Firing people for their gender, race, sexual identity, becoming pregnant, voting, or having been in the military are all illegal in Wisconsin, Illinois and most other states. But some employers like to imagine that quitting for these same reasons is somehow another thing entirely.

Fortunately for workers, there are also laws prohibiting retaliation against employees and an all-too-familiar experience that legally goes by an unfamiliar name, constructive termination.

What is constructive termination?

Constructive termination is when an employee quits because the employer created a work environment so unusually miserable that the worker, or any reasonable worker in a similar situation, would feel a strong need to quit, just to make it stop.

The employee may lose their health insurance and unemployment compensation, but sometimes it feels worth it. The law recognizes certain situations like this as not quitting at all. Under the law, it can legally count as firing the employee.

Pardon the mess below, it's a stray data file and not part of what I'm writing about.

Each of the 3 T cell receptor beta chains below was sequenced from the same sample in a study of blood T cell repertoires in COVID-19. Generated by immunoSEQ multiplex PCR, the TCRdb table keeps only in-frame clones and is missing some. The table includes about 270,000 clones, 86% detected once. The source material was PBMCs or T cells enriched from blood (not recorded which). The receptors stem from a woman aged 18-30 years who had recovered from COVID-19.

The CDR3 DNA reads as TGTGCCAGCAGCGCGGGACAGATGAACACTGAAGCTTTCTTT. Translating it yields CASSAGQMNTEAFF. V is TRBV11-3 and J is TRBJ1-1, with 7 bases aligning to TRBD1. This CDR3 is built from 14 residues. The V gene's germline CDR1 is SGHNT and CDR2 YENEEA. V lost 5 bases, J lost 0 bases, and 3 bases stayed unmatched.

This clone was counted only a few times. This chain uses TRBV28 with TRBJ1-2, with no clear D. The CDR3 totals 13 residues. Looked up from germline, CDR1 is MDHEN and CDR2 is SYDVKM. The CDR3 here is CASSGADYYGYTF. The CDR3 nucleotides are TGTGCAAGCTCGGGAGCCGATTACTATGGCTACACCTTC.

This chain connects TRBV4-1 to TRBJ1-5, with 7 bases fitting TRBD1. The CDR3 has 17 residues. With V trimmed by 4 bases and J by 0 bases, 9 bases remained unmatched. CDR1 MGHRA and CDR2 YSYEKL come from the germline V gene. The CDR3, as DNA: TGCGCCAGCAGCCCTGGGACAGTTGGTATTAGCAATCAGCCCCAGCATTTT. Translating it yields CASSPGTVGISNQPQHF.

How do courts tell if quitting was termination?

For courts to consider it constructive termination, the employer must either intend to make the employee quit or the employer just has to understand how intolerable the employer is making the workplace for the employee.

To see enough evidence of this, courts usually need to see either an ongoing pattern of behavior causing the misery, or specific events (maybe even just one incident) that stand out as clearly and unusually inexcusable.

It can happen for many reasons, familiar and unfamiliar

Such poor behavior, unfortunately, can have a wide variety of motivations.

Retaliation for complaining about a supervisor or the work environment they create is common. Simply having to supervise or work beside someone of another gender or race may lead to such behavior. Often, bosses forcing workers to break the law by turning back odometers or serving underage drinkers can make an employee feel extremely vulnerable to lawsuits or arrest.

These are complex and challenging cases, legally and emotionally. A qualified attorney experienced in employment law can help you decide whether a case of quitting a toxic job is a case of wrongful and constructive termination.

Pin It on Pinterest